For proof of that, consider that had Sebastian Vettel not come across Karthikeyan’s HRT in Malaysia and America, the drivers’ championship would not have had the nail-biting down-to-the-wire climax we all enjoyed.

HRT drivers’ 2012 race results

Pedro de la Rosa 21 21 20 19 17 20 21 22 18 18 17 18 17 21 17
Narain Karthikeyan 22 22 21 15 18 21 23 19 20 21 22 18

HRT drivers’ 2012 laps per position

1 2 3 4 5 6 7 8 9 10 11 12 13 14 15 16 17 18 19 20 21 22 23 24
Pedro de la Rosa 0 0 0 0 0 0 0 0 1 0 0 3 0 0 12 36 77 77 113 108 222 151 116 12
Narain Karthikeyan 0 0 0 0 0 0 0 0 1 6 2 1 1 9 12 18 11 36 118 86 117 234 125 120

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Images ?? HRT F1 Team

79 comments on “HRT’s failure is a small but significant loss for F1”

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  1. Am sorry if I been a bit harsh but to be very honest a team that is match by pace GP2 cars don’t deserve an F1 slot,yeah it represents countries but in the last few races of 2012 they struggle very badly in terms of money.

    1. @wasif1

      a team that is match by pace GP2 cars don’t deserve an F1 slot

      HRT were on average almost four seconds per lap quicker than the GP2 pole sitter based on a comparison of dry qualifying sessions this year:

      Malaysia: HRT 2.5 seconds quicker
      Bahrain: HRT 3.4 seconds quicker
      Spain: HRT 3.1 seconds quicker
      Monaco: HRT 3.1 seconds quicker
      Europe: HRT 5.2 seconds quicker
      Hungary: HRT 3.0 seconds quicker
      Italy: HRT 4.4 seconds quicker
      Singapore: HRT 7.1 seconds quicker

      1. That would have been painful for HRT: complaining that Dallara had given them a piece of rubbish, and then building their won car that is slower than a 2 year old GP2 Dallara. Good thing this isn’t the case.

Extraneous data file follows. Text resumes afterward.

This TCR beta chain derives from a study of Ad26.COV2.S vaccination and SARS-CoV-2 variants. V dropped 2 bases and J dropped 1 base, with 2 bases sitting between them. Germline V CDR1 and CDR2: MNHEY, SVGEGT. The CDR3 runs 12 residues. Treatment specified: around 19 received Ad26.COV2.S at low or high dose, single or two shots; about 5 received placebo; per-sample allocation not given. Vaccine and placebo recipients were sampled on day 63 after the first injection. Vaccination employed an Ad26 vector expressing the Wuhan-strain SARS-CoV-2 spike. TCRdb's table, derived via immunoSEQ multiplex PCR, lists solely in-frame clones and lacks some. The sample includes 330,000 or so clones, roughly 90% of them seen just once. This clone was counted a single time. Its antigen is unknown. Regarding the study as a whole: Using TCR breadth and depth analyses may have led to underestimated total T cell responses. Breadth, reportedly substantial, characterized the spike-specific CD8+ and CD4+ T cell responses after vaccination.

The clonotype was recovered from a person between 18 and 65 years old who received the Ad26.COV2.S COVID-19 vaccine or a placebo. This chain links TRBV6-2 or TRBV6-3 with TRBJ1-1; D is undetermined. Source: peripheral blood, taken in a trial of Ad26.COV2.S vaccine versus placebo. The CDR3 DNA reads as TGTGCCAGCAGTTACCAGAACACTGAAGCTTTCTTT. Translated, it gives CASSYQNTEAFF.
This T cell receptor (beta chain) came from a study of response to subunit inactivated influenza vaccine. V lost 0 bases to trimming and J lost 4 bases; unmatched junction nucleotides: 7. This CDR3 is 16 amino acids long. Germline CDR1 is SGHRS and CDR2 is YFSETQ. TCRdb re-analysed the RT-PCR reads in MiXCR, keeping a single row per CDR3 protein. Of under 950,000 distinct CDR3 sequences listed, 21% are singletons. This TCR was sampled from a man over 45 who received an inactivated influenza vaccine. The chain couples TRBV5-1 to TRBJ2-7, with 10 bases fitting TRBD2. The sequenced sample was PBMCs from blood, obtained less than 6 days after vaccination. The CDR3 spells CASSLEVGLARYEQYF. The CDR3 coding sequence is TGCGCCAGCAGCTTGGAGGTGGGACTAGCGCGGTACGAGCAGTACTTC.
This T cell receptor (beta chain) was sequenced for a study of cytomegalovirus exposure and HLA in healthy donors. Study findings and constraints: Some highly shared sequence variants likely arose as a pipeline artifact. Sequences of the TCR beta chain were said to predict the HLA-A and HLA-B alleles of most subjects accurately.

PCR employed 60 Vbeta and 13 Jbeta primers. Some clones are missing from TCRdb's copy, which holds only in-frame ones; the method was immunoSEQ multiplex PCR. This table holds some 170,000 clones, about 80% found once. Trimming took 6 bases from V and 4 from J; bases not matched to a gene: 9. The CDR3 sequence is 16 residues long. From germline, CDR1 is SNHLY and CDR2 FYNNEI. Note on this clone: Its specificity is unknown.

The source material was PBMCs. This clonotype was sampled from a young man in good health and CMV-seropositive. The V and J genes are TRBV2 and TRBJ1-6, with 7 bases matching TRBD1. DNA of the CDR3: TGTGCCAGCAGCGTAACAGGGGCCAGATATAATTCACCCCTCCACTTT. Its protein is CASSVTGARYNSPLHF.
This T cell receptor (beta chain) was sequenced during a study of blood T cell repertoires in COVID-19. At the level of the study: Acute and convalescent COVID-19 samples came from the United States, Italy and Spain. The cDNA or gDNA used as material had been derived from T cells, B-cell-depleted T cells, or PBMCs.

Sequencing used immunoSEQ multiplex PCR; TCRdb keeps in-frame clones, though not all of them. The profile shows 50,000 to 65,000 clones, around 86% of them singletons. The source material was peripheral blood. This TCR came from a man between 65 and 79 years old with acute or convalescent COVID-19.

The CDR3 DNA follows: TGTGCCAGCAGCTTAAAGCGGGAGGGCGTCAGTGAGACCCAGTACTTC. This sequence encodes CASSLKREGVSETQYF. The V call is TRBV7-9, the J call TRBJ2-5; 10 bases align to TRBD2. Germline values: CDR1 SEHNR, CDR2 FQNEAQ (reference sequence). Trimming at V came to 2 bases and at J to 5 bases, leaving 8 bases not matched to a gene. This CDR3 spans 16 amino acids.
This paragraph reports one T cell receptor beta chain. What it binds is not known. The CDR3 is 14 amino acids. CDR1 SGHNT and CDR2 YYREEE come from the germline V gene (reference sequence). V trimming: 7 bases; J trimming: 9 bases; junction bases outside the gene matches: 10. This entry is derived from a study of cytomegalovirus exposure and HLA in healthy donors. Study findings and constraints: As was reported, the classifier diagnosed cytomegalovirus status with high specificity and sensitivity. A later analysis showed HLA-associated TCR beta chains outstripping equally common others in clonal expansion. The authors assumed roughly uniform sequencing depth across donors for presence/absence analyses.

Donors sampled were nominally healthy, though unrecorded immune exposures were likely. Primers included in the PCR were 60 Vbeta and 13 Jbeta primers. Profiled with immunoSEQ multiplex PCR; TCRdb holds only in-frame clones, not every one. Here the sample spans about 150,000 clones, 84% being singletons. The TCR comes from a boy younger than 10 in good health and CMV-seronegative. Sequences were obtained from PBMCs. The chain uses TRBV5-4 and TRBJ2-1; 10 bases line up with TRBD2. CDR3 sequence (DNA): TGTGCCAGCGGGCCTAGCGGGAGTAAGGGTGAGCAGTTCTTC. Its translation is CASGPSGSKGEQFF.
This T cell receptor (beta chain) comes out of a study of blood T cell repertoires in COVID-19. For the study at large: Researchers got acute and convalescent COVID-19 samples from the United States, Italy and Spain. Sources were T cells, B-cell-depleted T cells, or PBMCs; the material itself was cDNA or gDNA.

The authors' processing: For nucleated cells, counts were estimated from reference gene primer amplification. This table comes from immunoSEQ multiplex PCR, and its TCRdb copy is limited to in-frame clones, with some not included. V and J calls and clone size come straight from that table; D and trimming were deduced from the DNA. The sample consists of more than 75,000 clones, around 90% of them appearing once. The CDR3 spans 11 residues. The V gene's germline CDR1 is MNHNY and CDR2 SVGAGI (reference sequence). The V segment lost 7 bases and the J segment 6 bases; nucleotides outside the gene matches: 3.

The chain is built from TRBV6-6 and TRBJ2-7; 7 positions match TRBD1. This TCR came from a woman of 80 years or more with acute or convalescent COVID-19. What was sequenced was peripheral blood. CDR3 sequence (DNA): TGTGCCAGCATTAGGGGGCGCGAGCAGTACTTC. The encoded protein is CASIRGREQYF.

HRT was practically a project that was doomed to fail. With unsufficient funds, the team tried to make the best of it and that they lasted for three whole seasons is an accomplishment on its own.

  2. thats good news, they were driving danger to other drivers apart from themselves of course… HRT was total disaster from start till end. thank god not to see them again

  3. what do you think if the ‘new’ (got to stop calling them that) teams were allowed an additional driver test day, whereby as a sign of sportsmanship, World Championship winning drivers/teams would test their cars, to give real advice on where the car is, what to and what not to develop.

    Back when Renault had their famous launch control – wasn’t there some restriction on testing for the top of the grid teams, and lower down teams had an extra session on Thus/Friday or something?

    I would love to see what Alonso or Ham could do with them (in my opinion they seem to be able to drive a car to the edge of its limits and a bit beyond more so than the other drivers).

  4. I never had much hope of HRT improving and a hopless team is no fun to watch. Hopefully this will have some positive consequences in that it brings focus to the fact that we’re short a team now. I would like to see two new teams, hopefully with some better backing and ambition. After all the experience we got from HRT failing is not that its impossible to succeed in F1, just that they will have to try harder.

  5. It’s a bit of a double-edged sword this situation in my opinion. On the one hand, it is sad to see HRT leave and it would be nice to see the whole universe of F1 being a bit more inviting for them but then again, this is not a charity and shouldn’t be treated as one. You get little sympathy in football where this is just as great a divide with money. No one is forced to compete in F1 and we all know the risks. Joining the sport a midst the worst financial disaster in recent history then you’ve got to expect things will be extremely difficult.